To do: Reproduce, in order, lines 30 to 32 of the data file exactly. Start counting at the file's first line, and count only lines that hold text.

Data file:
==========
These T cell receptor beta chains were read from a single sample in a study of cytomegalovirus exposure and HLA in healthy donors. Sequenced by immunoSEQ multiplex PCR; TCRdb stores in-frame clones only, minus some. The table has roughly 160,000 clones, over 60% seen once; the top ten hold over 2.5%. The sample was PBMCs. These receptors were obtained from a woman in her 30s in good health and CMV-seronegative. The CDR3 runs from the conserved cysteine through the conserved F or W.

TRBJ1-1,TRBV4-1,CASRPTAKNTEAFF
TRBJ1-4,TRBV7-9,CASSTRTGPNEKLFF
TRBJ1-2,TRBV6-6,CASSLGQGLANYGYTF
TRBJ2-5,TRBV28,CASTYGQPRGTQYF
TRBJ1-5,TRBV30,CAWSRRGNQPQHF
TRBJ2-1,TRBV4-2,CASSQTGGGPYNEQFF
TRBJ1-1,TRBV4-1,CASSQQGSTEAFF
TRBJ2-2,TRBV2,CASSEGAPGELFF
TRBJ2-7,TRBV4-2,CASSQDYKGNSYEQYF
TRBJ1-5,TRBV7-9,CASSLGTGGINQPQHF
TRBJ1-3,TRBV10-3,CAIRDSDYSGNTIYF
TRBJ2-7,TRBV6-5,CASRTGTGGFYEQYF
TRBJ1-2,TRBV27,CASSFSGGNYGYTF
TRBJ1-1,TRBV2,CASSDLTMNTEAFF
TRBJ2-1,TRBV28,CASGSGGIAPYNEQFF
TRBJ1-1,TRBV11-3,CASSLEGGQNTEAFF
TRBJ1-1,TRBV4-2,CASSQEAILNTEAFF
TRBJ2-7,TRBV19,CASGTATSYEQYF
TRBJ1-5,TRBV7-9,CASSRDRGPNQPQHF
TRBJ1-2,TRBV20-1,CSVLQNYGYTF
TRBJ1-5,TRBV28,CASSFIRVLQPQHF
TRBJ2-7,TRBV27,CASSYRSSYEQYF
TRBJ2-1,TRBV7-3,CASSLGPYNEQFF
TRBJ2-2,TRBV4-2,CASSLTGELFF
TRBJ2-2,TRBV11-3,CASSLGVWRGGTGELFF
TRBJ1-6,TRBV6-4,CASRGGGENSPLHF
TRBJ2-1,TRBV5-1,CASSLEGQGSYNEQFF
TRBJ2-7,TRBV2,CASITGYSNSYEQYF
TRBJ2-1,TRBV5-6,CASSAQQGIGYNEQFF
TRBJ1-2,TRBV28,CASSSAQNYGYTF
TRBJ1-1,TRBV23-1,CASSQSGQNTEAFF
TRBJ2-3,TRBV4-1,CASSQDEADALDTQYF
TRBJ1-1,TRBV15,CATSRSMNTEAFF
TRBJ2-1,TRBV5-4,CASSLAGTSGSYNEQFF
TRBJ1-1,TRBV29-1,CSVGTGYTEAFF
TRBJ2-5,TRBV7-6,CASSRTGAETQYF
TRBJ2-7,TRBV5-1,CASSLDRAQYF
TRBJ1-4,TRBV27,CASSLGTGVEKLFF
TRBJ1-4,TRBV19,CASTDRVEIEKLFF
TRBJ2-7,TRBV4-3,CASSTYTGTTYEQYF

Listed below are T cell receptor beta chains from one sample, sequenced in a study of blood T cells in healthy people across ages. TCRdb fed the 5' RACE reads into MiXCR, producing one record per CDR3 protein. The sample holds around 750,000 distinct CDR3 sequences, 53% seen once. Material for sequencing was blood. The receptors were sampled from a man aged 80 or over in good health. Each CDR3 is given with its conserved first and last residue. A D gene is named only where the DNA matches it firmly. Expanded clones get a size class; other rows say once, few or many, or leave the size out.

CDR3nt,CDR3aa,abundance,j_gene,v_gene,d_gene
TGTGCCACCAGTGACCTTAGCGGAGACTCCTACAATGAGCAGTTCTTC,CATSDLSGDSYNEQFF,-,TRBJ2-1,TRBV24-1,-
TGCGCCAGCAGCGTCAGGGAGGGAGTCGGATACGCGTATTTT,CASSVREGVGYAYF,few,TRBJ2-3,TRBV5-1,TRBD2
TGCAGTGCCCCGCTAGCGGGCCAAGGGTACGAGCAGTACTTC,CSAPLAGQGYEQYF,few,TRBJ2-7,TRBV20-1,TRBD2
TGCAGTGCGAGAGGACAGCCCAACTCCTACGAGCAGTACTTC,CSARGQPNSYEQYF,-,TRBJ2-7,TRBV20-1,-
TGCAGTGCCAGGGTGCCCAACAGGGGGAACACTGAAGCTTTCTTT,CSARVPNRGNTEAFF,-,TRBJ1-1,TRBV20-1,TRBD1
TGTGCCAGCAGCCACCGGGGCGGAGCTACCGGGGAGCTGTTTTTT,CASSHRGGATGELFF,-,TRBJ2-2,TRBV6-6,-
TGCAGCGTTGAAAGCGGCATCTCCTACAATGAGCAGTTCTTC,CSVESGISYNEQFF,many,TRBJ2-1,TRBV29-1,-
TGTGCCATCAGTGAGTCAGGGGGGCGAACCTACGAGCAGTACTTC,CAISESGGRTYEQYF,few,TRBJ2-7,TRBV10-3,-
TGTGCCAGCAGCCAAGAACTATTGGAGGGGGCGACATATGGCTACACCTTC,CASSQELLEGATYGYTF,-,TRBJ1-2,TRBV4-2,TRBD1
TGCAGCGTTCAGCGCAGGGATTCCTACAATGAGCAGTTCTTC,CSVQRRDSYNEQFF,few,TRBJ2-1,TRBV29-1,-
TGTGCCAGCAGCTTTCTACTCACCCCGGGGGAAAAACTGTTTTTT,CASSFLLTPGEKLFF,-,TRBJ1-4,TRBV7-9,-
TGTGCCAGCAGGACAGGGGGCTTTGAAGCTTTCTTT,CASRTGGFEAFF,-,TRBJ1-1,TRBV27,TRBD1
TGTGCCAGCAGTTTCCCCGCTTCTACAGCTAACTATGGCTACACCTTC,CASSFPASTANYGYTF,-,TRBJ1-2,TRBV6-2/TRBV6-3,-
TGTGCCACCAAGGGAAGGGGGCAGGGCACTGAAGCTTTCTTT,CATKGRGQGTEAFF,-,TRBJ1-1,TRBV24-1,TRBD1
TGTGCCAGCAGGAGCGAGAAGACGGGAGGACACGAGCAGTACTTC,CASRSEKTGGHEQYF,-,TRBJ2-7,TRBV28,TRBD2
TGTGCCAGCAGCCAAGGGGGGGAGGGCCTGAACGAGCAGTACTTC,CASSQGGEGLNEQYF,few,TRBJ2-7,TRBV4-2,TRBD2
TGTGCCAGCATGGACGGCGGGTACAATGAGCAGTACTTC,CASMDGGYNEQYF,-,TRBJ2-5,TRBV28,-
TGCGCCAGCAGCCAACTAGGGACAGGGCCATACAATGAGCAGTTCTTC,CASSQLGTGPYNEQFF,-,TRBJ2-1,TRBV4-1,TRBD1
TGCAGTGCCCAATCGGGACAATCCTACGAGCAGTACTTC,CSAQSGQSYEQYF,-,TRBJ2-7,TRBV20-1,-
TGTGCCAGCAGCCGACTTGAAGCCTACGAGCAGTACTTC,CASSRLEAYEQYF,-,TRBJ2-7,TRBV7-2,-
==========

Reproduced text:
TRBJ2-1,TRBV5-6,CASSAQQGIGYNEQFF
TRBJ1-2,TRBV28,CASSSAQNYGYTF
TRBJ1-1,TRBV23-1,CASSQSGQNTEAFF